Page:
National Library Week

When I was quite young, my great-aunt and I walked to our tiny library every week, first stopping at the corner store to buy bananas. After we had picked out our books, we’d sit on the front steps, eat a banana, and consider what we had chosen. (A rosy memory, since weather in western Washington precludes most step-sitting occasions.) Later, a bookmobile came around; I recall the thrill of stepping up into a world of wonders. Later still, our little town got a larger library, attached to the fire station. I raced through the books to the extent that Mrs. Dawes, the librarian, called my mother to ask if I could check out adult books. I wanted then to be a librarian–specifically, a bookmobile librarian–and have never lost my love for libraries.

 Robert Dawson also loves libraries and has spent 18 years photographing them. His photos and commentary have been combined with short pieces by Anne Lamott, Ann Patchett, Philip Levine and others to create The Public Library: A Photographic Essay (Princeton Architectural Press). The derelict Mark Twain branch library in Detroit, the ornate Milwaukee Central library, the architectural wonder of Seattle’s Rem Koolhaas/Joshua Ramus-designed building, a California library built by ex-slaves, a Nevada bookmobile–Dawson’s images run the gamut from abandoned libraries to grand edifices with gargoyles. They have grand hallways or single rooms, maybe coffee shops and post offices, and always people reading, learning, even borrowing tools.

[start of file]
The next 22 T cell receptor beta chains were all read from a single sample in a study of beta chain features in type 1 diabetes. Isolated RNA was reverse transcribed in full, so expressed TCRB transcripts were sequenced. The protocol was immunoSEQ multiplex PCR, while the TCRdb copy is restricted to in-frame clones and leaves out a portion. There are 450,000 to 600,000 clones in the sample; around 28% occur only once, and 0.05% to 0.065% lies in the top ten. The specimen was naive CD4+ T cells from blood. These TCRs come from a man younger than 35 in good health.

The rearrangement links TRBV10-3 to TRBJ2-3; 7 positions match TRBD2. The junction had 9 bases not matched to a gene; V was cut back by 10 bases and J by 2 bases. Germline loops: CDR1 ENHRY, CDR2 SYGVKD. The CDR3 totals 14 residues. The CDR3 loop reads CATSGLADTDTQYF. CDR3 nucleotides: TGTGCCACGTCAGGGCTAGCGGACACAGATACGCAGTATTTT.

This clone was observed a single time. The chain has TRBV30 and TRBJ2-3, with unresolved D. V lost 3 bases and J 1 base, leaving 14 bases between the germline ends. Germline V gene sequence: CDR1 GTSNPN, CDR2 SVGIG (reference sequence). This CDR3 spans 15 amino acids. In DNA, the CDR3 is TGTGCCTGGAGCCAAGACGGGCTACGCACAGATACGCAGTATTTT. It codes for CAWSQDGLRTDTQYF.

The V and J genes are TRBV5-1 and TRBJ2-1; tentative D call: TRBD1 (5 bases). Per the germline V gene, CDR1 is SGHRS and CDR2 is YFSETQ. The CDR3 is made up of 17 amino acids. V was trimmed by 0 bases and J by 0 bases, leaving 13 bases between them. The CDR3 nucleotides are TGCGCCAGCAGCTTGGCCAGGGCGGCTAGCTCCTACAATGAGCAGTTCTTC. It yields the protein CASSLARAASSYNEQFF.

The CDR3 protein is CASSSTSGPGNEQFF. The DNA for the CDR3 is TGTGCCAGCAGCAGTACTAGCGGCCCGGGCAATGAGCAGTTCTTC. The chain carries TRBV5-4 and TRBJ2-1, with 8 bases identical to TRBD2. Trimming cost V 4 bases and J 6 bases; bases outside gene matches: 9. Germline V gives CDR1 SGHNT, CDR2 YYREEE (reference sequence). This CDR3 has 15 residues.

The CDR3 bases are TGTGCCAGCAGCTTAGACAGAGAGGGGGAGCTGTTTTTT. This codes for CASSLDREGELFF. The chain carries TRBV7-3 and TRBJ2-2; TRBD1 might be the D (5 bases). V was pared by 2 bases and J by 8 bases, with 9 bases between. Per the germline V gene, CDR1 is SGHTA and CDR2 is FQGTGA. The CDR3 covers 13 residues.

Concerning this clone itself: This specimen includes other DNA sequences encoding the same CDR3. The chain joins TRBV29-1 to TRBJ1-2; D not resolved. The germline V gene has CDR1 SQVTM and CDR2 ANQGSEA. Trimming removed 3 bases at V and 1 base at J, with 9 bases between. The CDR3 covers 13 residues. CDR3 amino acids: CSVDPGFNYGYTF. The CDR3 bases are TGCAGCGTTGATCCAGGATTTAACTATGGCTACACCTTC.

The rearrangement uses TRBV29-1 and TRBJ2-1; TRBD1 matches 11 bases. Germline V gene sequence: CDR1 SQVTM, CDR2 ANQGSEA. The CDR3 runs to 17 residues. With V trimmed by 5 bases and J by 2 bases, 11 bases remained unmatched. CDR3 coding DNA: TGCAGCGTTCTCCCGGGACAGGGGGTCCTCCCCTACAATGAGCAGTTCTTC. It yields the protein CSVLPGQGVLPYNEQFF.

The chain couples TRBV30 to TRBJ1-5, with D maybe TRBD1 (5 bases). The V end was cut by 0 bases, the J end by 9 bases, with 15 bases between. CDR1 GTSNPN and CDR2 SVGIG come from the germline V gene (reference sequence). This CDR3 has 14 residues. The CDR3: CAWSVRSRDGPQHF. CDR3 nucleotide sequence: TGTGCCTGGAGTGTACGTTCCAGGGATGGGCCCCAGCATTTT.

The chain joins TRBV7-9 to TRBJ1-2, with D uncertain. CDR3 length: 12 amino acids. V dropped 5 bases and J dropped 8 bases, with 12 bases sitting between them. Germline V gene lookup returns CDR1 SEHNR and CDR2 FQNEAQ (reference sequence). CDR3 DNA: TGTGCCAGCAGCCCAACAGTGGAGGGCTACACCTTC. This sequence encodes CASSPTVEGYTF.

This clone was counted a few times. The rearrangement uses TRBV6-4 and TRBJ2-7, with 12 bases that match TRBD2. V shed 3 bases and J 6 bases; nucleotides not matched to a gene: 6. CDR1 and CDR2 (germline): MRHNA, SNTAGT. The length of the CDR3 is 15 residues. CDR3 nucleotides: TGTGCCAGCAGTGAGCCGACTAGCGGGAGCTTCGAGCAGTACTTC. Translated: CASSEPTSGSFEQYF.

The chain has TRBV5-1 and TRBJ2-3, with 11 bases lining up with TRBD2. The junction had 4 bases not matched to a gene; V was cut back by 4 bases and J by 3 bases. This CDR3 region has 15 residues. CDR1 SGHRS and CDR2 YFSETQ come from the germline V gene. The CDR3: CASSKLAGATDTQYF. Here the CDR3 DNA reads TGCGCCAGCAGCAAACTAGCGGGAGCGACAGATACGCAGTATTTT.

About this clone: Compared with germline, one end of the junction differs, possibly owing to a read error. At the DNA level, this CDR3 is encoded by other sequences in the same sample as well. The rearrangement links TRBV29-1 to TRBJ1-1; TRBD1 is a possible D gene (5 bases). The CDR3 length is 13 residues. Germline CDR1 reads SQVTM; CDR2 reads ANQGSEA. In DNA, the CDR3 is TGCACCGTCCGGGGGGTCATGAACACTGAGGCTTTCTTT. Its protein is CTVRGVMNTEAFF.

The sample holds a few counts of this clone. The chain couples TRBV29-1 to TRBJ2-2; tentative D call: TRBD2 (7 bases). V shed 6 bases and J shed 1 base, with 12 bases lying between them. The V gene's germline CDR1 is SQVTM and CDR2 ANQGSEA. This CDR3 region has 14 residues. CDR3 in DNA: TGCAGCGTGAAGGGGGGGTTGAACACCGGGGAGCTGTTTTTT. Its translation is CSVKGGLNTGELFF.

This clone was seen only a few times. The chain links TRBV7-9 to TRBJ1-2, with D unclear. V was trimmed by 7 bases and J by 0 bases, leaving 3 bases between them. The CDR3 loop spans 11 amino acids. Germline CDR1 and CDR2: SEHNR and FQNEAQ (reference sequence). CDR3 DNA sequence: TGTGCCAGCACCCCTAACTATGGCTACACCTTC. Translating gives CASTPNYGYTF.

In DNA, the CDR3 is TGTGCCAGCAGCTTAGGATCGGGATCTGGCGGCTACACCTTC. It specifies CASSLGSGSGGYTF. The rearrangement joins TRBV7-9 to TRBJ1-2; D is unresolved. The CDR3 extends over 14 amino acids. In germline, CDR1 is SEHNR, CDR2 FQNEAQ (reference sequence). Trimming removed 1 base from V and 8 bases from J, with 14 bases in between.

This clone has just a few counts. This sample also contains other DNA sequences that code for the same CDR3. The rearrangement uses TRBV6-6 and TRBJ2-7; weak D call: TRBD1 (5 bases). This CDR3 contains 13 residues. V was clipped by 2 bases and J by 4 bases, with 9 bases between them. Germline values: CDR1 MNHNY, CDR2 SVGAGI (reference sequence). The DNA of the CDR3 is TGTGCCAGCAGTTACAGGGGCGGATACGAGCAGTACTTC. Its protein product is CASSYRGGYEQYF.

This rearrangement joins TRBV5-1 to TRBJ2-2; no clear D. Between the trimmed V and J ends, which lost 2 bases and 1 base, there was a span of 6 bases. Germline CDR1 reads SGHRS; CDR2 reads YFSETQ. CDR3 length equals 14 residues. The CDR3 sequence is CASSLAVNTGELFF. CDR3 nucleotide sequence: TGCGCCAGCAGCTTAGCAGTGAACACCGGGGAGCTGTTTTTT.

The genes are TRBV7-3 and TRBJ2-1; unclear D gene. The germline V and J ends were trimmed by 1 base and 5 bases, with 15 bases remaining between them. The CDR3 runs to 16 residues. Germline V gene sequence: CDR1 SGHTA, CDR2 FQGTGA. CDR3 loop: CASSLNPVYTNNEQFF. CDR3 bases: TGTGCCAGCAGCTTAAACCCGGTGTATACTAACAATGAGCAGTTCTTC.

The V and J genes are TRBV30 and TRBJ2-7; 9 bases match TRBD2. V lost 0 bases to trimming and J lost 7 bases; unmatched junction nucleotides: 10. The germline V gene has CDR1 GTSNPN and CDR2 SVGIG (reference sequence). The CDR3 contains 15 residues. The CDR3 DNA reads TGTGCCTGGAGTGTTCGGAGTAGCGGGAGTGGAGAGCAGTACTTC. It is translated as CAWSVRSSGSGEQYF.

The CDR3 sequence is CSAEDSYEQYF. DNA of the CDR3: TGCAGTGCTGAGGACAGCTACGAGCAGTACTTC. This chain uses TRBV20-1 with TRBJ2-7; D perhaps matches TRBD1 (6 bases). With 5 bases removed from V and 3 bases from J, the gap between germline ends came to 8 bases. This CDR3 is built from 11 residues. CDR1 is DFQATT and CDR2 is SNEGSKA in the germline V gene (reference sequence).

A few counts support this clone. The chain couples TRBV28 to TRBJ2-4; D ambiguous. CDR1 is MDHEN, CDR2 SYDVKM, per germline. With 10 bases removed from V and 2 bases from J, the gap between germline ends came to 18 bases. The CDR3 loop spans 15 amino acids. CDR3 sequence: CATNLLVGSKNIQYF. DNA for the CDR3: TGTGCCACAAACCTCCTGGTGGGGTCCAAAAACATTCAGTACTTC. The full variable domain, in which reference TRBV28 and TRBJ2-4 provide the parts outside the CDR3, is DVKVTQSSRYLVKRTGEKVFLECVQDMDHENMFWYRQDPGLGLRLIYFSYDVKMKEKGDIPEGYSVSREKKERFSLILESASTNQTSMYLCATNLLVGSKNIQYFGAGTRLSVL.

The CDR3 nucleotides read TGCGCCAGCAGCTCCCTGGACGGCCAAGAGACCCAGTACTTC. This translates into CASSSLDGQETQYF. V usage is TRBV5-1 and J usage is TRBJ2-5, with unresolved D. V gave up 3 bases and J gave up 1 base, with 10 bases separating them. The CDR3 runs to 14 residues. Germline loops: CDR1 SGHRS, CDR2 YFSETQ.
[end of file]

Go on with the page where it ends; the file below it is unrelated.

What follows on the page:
As Bill Moyers points out in his foreword, libraries are not just bastions of book collections–they are gathering places, and sometimes literal ports in storms. Dawson says, “Public libraries help us define what we value and what we share… [they] are among the last free spaces we have left. Public libraries are worth fighting for, and this book is my way of fighting.” April 13-19 is National Library Week–use your library and fight the good fight. —Marilyn Dahl, editor, Shelf Awareness for Readers

YES, LET’S PROTECT OUR LIBRARIES!  I  DON’T KNOW WHAT I WOULD DO, AS A READER AND A WRITER, WITHOUT THEM; IN ADDITION, LET’S PROTECT OUR INDEPENDENT BOOK STORES! Please note you can buy my book, Under The Salvadoran Sun, at Annie Blooms in Portland by clicking on the appropriate spot on my book page. Of course, you can continue to purchase it from Amazon and for your Kindle, whichever works best for you.  Keep going on line with those good reviews.  Thank you to all!    

 

 

Authors of Influence